It’s also guilty of glossing over a lot of important narrative shifts in what I assume is some attempt to keep the film under two hours. However, there’s just so much going on in the film that it seems like there’s quite a bit missing. Scarlett Johansson pops up for a couple scenes here as a waitress who Carl has an on-and-off relationship with, Bobby Cannavale shows up for a few minutes as Carl’s sous chef in a role that’s never really defined, and even Sofia Vergara jumps on and off the screen as Casper’s ex-wife whenever the script needs a little “will they won’t they” magic. Having these actors on-screen for just a few minutes would be okay if the characters were established as cameos like Robert Downey Jr. Instead, Favreau’s script sets them up to be major supporting players and then drops them whenever the film switches gears, never remembering to go back and give some closure to their respective subplots. Some of the discrepancies border on bad filmmaking, especially in terms of logistical impossibilities (like how the hell does Martin quit his job, get to Miami, and find Carl that fast), but they can be mostly forgiven thanks to Favreau’s performance, which utilizes his earnestness to make Carl Casper’s story more compelling than it has any right to be.
Then again, it’s easy to see that perhaps Favreau is completely aware of what he’s doing and is simply having fun directing a film with some personality for the first time in over a decade. One of the movie’s major subplots revolves around the nasty food critic that inspires Casper to open up a food truck in the first place. Ramsey Michel, who is played very well in an extended cameo by Oliver Platt, writes that much has changed since he was first introduced to Casper’s glorious cooking a decade prior. When one changes the context from cooking to filmmaking, it’s plausible to infer that perhaps Favreau is commenting on his own career, acknowledging that, although “Elf” was a breath of fresh air in Hollywood filmmaking, none of his subsequent projects have been of quite the same caliber. Having a hand in one of cinema’s most profitable franchises does make a man quite a bit of money, but it’s not exactly the venue to exercise artistic flourishes. Whether or not this was Favreau’s intention remains to be seen, but the fact that he wrote, directed, produced, and starred in this film tells me everything I need to know.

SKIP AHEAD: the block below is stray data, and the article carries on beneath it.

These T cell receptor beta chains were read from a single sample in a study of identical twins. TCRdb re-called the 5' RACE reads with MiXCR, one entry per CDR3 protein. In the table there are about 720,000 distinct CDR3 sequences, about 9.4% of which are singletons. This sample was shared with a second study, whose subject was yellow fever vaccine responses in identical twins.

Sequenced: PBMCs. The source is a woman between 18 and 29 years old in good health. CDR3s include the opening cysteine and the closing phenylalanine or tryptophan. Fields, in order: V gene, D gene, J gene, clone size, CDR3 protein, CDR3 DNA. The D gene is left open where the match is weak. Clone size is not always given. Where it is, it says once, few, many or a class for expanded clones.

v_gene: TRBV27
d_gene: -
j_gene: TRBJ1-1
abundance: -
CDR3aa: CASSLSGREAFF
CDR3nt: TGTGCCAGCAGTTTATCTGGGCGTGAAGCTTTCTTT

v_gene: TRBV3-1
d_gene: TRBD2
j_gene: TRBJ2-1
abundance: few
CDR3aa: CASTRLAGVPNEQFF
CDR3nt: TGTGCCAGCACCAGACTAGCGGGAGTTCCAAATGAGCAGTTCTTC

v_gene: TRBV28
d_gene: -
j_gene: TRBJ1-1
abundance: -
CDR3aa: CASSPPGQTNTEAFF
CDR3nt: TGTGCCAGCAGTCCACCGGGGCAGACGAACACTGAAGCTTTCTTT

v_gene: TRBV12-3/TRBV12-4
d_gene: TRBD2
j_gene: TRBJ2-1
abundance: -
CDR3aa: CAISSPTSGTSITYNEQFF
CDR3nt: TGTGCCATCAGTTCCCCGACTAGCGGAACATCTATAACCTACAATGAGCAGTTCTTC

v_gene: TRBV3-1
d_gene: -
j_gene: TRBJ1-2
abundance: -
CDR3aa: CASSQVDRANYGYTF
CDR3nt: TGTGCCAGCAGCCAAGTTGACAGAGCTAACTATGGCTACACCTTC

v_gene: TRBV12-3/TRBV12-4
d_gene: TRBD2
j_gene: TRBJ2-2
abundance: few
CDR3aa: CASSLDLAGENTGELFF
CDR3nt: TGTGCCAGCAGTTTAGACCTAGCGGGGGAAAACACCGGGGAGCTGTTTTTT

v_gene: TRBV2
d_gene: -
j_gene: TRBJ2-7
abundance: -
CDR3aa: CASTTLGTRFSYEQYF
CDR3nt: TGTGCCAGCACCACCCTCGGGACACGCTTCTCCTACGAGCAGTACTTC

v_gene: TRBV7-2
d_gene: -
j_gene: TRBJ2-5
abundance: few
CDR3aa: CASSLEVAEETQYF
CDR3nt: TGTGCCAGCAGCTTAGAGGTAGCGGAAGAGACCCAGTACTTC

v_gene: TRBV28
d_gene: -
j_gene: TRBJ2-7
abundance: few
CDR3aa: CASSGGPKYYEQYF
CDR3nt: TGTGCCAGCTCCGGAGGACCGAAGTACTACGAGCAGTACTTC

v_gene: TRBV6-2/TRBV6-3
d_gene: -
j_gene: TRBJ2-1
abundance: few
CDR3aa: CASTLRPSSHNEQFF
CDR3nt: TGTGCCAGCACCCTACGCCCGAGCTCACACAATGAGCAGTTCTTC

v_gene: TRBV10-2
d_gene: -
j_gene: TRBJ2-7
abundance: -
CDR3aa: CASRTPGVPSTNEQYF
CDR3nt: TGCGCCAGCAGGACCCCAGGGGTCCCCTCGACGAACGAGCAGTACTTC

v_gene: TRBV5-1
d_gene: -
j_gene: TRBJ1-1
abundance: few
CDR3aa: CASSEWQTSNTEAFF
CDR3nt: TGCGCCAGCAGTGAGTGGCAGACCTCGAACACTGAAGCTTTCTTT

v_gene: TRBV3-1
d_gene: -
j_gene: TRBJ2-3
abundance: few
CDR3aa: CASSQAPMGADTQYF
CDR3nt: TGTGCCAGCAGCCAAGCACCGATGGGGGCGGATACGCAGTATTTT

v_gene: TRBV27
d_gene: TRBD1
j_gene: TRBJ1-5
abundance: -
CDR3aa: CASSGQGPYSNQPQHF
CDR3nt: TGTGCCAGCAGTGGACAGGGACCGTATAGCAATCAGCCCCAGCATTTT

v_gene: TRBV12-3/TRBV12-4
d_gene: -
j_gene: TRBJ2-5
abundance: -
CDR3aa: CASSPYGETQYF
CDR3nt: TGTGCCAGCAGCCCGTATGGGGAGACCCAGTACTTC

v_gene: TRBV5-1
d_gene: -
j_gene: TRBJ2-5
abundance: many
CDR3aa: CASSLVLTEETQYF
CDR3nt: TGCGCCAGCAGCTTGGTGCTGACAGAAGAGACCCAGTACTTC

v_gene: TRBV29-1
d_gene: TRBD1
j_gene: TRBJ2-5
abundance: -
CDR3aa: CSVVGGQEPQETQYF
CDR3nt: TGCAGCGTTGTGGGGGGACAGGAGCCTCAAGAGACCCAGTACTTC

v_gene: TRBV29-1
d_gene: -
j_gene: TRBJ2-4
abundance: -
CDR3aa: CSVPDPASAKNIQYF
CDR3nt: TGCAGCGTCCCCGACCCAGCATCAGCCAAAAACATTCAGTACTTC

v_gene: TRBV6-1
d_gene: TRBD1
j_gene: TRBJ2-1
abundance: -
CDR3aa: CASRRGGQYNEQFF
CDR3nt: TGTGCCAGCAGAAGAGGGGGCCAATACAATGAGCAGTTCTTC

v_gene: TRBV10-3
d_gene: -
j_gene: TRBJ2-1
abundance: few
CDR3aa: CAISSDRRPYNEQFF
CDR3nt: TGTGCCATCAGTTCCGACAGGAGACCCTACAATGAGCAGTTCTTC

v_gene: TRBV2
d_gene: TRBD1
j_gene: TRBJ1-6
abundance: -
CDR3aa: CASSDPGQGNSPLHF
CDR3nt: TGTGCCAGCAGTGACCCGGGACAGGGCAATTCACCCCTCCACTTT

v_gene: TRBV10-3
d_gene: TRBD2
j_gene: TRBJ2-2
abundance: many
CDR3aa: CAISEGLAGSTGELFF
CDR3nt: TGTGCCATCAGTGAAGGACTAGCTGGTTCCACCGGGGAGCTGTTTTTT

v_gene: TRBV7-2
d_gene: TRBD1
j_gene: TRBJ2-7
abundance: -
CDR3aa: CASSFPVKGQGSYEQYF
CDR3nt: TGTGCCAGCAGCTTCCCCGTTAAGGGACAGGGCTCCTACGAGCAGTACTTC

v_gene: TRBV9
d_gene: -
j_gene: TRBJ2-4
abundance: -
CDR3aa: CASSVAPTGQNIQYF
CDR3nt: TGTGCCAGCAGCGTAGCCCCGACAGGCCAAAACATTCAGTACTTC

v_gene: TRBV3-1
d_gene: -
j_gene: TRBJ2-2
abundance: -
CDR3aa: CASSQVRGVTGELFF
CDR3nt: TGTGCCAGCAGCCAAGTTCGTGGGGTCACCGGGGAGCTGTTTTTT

“Chef” isn’t a film about cooking, it’s a film about creating. Favreau, much like Carl Casper, is an artist who, as he says in the film, gets to touch people with what he does. “Chef” doesn’t have the character quirks and honest humor of “Swingers” or the laugh-per-minute ratio of “Elf,” but it is a return to form for Favreau after what seemed like an endless series of mindless projects. Like a great meal, “Chef” is made entirely with passion for the craft, and that alone makes it a success.Continue Reading Issue #2
May 9, 2014
1 hr. 55 min.
Jon Favreau, Sofia Vergara, John Leguizamo, Emjay Anthony, Bobby Cannavale, Oliver Platt, Scarlett Johansson, Dustin Hoffman, Amy Sedaris, and Robert Downey Jr.